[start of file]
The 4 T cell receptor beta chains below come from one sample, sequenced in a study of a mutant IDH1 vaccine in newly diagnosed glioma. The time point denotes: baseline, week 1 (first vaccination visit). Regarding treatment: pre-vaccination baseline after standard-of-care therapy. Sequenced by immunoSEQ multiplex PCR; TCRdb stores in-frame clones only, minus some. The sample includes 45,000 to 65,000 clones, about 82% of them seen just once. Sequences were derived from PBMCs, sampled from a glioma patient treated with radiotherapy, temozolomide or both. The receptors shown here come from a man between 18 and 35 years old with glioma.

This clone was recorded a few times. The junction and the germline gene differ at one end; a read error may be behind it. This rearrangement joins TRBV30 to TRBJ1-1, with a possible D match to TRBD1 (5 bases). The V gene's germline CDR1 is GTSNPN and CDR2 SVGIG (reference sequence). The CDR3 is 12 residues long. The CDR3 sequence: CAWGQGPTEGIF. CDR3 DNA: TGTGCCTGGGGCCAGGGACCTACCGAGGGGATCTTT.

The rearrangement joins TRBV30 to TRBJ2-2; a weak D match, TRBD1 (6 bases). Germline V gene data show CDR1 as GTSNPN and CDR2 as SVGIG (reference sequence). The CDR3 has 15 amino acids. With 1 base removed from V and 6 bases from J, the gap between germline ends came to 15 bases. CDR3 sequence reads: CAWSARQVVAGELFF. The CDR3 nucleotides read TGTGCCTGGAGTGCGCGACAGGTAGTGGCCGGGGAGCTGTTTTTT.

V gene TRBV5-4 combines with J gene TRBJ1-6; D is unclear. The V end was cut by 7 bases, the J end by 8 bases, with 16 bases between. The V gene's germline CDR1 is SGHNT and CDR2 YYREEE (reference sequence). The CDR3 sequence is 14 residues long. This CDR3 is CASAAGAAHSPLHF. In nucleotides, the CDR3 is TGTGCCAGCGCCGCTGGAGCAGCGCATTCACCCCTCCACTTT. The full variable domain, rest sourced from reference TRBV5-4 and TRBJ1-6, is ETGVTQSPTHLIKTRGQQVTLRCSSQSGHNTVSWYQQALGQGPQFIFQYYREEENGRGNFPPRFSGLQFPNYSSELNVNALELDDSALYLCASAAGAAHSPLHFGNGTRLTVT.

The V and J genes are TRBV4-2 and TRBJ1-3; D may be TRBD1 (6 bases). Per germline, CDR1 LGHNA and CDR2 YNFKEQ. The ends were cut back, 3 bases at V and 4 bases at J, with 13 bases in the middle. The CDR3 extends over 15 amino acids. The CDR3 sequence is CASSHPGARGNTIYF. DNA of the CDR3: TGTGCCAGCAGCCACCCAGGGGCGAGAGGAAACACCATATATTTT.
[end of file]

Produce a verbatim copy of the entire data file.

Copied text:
The 4 T cell receptor beta chains below come from one sample, sequenced in a study of a mutant IDH1 vaccine in newly diagnosed glioma. The time point denotes: baseline, week 1 (first vaccination visit). Regarding treatment: pre-vaccination baseline after standard-of-care therapy. Sequenced by immunoSEQ multiplex PCR; TCRdb stores in-frame clones only, minus some. The sample includes 45,000 to 65,000 clones, about 82% of them seen just once. Sequences were derived from PBMCs, sampled from a glioma patient treated with radiotherapy, temozolomide or both. The receptors shown here come from a man between 18 and 35 years old with glioma.

This clone was recorded a few times. The junction and the germline gene differ at one end; a read error may be behind it. This rearrangement joins TRBV30 to TRBJ1-1, with a possible D match to TRBD1 (5 bases). The V gene's germline CDR1 is GTSNPN and CDR2 SVGIG (reference sequence). The CDR3 is 12 residues long. The CDR3 sequence: CAWGQGPTEGIF. CDR3 DNA: TGTGCCTGGGGCCAGGGACCTACCGAGGGGATCTTT.

The rearrangement joins TRBV30 to TRBJ2-2; a weak D match, TRBD1 (6 bases). Germline V gene data show CDR1 as GTSNPN and CDR2 as SVGIG (reference sequence). The CDR3 has 15 amino acids. With 1 base removed from V and 6 bases from J, the gap between germline ends came to 15 bases. CDR3 sequence reads: CAWSARQVVAGELFF. The CDR3 nucleotides read TGTGCCTGGAGTGCGCGACAGGTAGTGGCCGGGGAGCTGTTTTTT.

V gene TRBV5-4 combines with J gene TRBJ1-6; D is unclear. The V end was cut by 7 bases, the J end by 8 bases, with 16 bases between. The V gene's germline CDR1 is SGHNT and CDR2 YYREEE (reference sequence). The CDR3 sequence is 14 residues long. This CDR3 is CASAAGAAHSPLHF. In nucleotides, the CDR3 is TGTGCCAGCGCCGCTGGAGCAGCGCATTCACCCCTCCACTTT. The full variable domain, rest sourced from reference TRBV5-4 and TRBJ1-6, is ETGVTQSPTHLIKTRGQQVTLRCSSQSGHNTVSWYQQALGQGPQFIFQYYREEENGRGNFPPRFSGLQFPNYSSELNVNALELDDSALYLCASAAGAAHSPLHFGNGTRLTVT.

The V and J genes are TRBV4-2 and TRBJ1-3; D may be TRBD1 (6 bases). Per germline, CDR1 LGHNA and CDR2 YNFKEQ. The ends were cut back, 3 bases at V and 4 bases at J, with 13 bases in the middle. The CDR3 extends over 15 amino acids. The CDR3 sequence is CASSHPGARGNTIYF. DNA of the CDR3: TGTGCCAGCAGCCACCCAGGGGCGAGAGGAAACACCATATATTTT.